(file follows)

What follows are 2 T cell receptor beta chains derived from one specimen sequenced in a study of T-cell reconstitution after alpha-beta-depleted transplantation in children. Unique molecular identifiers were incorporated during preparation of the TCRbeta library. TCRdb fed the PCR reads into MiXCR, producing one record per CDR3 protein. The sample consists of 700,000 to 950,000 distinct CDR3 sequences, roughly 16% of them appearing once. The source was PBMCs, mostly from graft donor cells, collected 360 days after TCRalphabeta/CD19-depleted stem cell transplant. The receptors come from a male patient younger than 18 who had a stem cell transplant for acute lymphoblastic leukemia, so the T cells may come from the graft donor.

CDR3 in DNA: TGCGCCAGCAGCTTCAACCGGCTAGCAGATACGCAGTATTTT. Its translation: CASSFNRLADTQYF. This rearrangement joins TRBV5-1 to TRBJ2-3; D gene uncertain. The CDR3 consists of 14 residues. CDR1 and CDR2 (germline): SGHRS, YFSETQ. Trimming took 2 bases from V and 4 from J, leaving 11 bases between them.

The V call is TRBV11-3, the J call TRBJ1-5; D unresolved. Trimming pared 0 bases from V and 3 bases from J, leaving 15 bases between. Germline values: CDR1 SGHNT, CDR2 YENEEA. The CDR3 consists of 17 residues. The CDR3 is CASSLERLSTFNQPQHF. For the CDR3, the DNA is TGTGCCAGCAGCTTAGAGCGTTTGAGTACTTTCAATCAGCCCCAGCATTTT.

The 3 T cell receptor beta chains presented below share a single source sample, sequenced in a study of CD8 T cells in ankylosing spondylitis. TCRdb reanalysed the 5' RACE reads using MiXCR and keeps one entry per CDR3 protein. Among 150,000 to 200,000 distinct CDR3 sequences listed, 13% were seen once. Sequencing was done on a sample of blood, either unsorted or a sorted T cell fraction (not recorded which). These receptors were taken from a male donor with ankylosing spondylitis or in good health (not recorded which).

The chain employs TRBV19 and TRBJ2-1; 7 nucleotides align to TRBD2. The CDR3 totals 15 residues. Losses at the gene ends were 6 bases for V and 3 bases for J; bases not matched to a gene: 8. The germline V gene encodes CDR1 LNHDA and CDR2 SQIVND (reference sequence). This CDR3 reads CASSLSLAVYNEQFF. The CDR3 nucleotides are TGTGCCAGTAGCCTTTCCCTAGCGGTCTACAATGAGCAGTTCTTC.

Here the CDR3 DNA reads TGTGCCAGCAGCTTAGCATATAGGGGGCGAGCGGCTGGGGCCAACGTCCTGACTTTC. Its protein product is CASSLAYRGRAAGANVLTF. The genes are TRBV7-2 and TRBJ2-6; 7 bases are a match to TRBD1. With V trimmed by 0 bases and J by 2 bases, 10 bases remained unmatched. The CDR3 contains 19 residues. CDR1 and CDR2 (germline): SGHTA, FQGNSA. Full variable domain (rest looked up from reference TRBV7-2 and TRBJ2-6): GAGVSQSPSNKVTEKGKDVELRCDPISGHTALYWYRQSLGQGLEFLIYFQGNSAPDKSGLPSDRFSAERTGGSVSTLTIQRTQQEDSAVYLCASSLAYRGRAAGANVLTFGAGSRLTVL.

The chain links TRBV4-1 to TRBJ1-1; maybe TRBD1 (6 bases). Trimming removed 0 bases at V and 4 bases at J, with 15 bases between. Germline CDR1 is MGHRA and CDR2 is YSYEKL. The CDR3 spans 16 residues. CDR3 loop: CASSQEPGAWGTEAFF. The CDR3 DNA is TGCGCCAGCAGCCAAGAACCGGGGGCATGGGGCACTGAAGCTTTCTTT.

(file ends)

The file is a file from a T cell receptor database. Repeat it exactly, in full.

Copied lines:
What follows are 2 T cell receptor beta chains derived from one specimen sequenced in a study of T-cell reconstitution after alpha-beta-depleted transplantation in children. Unique molecular identifiers were incorporated during preparation of the TCRbeta library. TCRdb fed the PCR reads into MiXCR, producing one record per CDR3 protein. The sample consists of 700,000 to 950,000 distinct CDR3 sequences, roughly 16% of them appearing once. The source was PBMCs, mostly from graft donor cells, collected 360 days after TCRalphabeta/CD19-depleted stem cell transplant. The receptors come from a male patient younger than 18 who had a stem cell transplant for acute lymphoblastic leukemia, so the T cells may come from the graft donor.

CDR3 in DNA: TGCGCCAGCAGCTTCAACCGGCTAGCAGATACGCAGTATTTT. Its translation: CASSFNRLADTQYF. This rearrangement joins TRBV5-1 to TRBJ2-3; D gene uncertain. The CDR3 consists of 14 residues. CDR1 and CDR2 (germline): SGHRS, YFSETQ. Trimming took 2 bases from V and 4 from J, leaving 11 bases between them.

The V call is TRBV11-3, the J call TRBJ1-5; D unresolved. Trimming pared 0 bases from V and 3 bases from J, leaving 15 bases between. Germline values: CDR1 SGHNT, CDR2 YENEEA. The CDR3 consists of 17 residues. The CDR3 is CASSLERLSTFNQPQHF. For the CDR3, the DNA is TGTGCCAGCAGCTTAGAGCGTTTGAGTACTTTCAATCAGCCCCAGCATTTT.

The 3 T cell receptor beta chains presented below share a single source sample, sequenced in a study of CD8 T cells in ankylosing spondylitis. TCRdb reanalysed the 5' RACE reads using MiXCR and keeps one entry per CDR3 protein. Among 150,000 to 200,000 distinct CDR3 sequences listed, 13% were seen once. Sequencing was done on a sample of blood, either unsorted or a sorted T cell fraction (not recorded which). These receptors were taken from a male donor with ankylosing spondylitis or in good health (not recorded which).

The chain employs TRBV19 and TRBJ2-1; 7 nucleotides align to TRBD2. The CDR3 totals 15 residues. Losses at the gene ends were 6 bases for V and 3 bases for J; bases not matched to a gene: 8. The germline V gene encodes CDR1 LNHDA and CDR2 SQIVND (reference sequence). This CDR3 reads CASSLSLAVYNEQFF. The CDR3 nucleotides are TGTGCCAGTAGCCTTTCCCTAGCGGTCTACAATGAGCAGTTCTTC.

Here the CDR3 DNA reads TGTGCCAGCAGCTTAGCATATAGGGGGCGAGCGGCTGGGGCCAACGTCCTGACTTTC. Its protein product is CASSLAYRGRAAGANVLTF. The genes are TRBV7-2 and TRBJ2-6; 7 bases are a match to TRBD1. With V trimmed by 0 bases and J by 2 bases, 10 bases remained unmatched. The CDR3 contains 19 residues. CDR1 and CDR2 (germline): SGHTA, FQGNSA. Full variable domain (rest looked up from reference TRBV7-2 and TRBJ2-6): GAGVSQSPSNKVTEKGKDVELRCDPISGHTALYWYRQSLGQGLEFLIYFQGNSAPDKSGLPSDRFSAERTGGSVSTLTIQRTQQEDSAVYLCASSLAYRGRAAGANVLTFGAGSRLTVL.

The chain links TRBV4-1 to TRBJ1-1; maybe TRBD1 (6 bases). Trimming removed 0 bases at V and 4 bases at J, with 15 bases between. Germline CDR1 is MGHRA and CDR2 is YSYEKL. The CDR3 spans 16 residues. CDR3 loop: CASSQEPGAWGTEAFF. The CDR3 DNA is TGCGCCAGCAGCCAAGAACCGGGGGCATGGGGCACTGAAGCTTTCTTT.